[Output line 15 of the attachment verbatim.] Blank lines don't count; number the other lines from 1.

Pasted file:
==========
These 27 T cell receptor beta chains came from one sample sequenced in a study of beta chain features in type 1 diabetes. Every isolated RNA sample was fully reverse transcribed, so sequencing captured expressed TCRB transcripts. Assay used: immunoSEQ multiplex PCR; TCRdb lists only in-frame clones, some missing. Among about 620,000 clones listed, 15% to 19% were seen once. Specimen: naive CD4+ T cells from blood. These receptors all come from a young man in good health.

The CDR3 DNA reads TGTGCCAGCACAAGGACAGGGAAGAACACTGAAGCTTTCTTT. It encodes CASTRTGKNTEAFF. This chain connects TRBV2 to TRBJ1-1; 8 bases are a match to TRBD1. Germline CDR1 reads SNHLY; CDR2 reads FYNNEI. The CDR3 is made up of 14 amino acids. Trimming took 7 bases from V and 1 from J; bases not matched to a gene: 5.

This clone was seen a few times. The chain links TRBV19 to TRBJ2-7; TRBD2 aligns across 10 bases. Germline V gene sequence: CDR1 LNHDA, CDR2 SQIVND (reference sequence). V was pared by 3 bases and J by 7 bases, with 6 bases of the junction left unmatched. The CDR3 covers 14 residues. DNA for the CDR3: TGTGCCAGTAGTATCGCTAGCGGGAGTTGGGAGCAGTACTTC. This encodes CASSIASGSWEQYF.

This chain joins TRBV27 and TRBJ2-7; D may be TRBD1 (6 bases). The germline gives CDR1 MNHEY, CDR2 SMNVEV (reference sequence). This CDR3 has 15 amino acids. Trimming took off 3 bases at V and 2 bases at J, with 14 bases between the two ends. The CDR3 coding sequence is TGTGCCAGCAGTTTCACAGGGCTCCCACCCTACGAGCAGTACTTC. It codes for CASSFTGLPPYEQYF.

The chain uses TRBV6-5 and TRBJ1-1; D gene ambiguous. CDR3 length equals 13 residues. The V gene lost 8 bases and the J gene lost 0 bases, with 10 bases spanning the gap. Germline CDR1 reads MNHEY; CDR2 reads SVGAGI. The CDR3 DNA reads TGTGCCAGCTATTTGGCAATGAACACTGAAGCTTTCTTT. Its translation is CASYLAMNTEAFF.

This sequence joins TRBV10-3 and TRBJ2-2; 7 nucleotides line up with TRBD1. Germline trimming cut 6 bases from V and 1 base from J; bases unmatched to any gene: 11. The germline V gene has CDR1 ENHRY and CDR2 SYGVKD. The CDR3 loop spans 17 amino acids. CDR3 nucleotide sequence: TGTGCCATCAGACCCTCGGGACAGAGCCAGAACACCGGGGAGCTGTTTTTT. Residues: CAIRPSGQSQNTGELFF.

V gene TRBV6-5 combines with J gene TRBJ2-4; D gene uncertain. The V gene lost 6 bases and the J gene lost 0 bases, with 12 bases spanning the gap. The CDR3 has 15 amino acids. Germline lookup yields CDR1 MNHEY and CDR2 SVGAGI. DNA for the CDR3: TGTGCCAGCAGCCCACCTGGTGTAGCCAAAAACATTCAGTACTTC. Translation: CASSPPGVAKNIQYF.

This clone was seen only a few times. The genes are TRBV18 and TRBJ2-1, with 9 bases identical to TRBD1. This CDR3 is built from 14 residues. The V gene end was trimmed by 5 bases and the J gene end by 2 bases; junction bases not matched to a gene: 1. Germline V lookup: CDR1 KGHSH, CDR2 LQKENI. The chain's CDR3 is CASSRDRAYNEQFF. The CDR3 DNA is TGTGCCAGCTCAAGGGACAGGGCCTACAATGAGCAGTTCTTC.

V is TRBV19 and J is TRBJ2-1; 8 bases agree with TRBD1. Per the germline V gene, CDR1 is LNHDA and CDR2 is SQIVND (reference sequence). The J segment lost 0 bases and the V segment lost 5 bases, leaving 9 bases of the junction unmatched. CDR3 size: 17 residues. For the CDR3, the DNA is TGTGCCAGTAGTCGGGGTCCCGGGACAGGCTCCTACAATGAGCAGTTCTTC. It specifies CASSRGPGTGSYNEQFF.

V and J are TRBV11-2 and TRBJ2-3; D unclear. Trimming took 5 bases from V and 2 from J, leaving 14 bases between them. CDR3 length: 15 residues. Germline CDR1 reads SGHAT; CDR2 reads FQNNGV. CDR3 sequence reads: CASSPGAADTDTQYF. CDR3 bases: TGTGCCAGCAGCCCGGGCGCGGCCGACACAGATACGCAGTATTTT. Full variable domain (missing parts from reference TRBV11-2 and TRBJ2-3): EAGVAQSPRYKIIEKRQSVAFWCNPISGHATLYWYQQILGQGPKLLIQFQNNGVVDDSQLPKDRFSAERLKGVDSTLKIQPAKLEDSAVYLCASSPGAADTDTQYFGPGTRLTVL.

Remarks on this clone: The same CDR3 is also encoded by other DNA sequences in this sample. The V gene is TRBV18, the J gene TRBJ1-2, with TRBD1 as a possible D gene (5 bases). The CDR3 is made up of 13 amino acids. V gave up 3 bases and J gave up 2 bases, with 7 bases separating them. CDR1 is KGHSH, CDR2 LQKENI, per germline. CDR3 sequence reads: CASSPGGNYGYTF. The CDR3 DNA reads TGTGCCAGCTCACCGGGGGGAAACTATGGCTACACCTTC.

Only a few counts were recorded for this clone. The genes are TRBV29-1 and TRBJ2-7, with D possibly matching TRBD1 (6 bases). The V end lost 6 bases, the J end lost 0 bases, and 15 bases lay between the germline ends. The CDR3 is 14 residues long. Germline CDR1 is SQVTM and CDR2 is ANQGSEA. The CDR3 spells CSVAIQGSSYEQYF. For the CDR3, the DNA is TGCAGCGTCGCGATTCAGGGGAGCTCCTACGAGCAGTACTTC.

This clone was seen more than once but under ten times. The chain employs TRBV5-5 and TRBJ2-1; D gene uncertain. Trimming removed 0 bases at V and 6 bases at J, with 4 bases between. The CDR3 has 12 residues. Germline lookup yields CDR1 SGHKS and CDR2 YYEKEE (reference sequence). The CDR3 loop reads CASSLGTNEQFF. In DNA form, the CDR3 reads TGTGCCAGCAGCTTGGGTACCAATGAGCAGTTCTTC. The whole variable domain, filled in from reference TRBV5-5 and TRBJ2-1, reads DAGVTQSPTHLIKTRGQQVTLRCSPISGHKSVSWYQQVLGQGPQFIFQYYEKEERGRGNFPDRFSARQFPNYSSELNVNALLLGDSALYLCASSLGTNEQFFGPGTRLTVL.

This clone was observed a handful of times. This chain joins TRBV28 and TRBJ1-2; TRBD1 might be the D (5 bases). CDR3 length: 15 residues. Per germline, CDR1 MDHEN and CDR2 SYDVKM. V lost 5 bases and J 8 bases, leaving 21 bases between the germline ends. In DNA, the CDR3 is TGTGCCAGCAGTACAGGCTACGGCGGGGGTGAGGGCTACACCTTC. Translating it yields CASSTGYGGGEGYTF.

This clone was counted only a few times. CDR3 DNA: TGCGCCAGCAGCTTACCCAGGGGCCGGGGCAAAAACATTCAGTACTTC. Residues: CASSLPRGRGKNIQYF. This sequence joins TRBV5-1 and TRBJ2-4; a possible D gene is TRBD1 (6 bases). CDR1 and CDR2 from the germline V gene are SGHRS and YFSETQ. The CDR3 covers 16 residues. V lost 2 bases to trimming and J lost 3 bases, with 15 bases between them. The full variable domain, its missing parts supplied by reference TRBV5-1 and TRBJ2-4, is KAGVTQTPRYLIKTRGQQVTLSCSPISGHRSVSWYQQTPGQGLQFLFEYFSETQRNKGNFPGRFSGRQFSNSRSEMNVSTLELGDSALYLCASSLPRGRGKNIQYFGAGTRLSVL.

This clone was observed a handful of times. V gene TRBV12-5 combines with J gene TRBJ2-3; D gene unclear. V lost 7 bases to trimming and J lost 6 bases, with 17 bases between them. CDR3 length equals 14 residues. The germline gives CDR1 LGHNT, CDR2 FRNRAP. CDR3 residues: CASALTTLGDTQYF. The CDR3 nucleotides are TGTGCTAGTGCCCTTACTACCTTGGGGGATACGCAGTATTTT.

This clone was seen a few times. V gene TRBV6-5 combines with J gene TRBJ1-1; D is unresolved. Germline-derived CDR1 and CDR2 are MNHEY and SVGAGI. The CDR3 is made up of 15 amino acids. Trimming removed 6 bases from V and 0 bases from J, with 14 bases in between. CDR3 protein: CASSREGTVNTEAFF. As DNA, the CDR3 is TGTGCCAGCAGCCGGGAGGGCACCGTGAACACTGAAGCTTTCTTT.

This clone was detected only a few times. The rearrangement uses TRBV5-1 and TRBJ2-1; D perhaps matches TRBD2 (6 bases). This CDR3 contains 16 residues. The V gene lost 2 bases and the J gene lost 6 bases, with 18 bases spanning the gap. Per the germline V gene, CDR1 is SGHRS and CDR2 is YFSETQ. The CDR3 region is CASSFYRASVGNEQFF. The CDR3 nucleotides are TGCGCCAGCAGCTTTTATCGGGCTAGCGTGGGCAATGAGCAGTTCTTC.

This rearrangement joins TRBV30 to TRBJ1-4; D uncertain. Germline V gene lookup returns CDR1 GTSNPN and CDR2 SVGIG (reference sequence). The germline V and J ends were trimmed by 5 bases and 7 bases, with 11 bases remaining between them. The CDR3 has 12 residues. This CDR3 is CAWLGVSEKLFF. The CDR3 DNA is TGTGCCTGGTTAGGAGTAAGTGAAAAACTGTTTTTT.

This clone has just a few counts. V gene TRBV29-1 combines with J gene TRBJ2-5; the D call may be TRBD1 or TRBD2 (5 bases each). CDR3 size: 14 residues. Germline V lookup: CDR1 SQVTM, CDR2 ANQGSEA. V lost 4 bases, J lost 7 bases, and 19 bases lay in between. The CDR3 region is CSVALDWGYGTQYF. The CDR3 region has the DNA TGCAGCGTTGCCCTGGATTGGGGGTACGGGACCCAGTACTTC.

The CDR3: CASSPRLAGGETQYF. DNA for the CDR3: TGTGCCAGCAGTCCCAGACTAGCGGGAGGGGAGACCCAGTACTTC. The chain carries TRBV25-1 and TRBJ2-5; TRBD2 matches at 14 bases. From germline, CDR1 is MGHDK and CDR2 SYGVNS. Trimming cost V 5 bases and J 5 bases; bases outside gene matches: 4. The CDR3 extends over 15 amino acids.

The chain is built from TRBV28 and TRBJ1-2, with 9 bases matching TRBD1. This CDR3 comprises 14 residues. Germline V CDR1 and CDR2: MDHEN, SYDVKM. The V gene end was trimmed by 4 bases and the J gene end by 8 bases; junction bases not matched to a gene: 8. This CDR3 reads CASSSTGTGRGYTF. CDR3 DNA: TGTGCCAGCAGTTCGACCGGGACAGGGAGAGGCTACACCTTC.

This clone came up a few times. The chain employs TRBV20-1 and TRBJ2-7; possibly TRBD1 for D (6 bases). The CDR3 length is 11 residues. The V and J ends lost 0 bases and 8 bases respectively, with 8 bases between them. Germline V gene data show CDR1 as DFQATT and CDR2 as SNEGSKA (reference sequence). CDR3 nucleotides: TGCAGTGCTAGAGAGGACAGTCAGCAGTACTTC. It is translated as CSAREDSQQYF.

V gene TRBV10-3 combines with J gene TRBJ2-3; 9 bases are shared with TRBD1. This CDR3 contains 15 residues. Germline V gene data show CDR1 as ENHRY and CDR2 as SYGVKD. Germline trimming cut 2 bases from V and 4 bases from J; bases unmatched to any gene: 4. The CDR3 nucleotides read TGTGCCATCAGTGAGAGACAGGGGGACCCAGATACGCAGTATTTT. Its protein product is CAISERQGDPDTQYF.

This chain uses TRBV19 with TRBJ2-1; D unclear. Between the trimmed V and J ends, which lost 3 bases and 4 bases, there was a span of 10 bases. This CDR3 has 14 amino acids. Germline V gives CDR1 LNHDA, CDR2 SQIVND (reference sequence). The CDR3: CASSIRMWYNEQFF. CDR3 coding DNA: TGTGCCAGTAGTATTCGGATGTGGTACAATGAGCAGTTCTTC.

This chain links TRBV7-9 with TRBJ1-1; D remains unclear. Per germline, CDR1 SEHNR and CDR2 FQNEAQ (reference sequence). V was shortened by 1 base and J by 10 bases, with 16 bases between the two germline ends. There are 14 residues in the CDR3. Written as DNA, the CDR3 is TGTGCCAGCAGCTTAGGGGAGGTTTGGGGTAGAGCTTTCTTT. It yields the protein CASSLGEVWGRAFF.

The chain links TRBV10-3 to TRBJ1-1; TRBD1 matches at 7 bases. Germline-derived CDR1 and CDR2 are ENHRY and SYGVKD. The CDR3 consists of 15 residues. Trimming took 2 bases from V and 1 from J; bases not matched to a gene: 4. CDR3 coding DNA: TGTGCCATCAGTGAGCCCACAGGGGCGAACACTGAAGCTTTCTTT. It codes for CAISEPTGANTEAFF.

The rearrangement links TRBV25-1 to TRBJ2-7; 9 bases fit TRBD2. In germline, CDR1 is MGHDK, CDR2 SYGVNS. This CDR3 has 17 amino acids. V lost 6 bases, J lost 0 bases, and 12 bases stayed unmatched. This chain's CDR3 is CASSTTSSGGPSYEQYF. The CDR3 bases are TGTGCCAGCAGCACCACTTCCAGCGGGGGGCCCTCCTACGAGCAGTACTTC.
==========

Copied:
This clone was counted only a few times. CDR3 DNA: TGCGCCAGCAGCTTACCCAGGGGCCGGGGCAAAAACATTCAGTACTTC. Residues: CASSLPRGRGKNIQYF. This sequence joins TRBV5-1 and TRBJ2-4; a possible D gene is TRBD1 (6 bases). CDR1 and CDR2 from the germline V gene are SGHRS and YFSETQ. The CDR3 covers 16 residues. V lost 2 bases to trimming and J lost 3 bases, with 15 bases between them. The full variable domain, its missing parts supplied by reference TRBV5-1 and TRBJ2-4, is KAGVTQTPRYLIKTRGQQVTLSCSPISGHRSVSWYQQTPGQGLQFLFEYFSETQRNKGNFPGRFSGRQFSNSRSEMNVSTLELGDSALYLCASSLPRGRGKNIQYFGAGTRLSVL.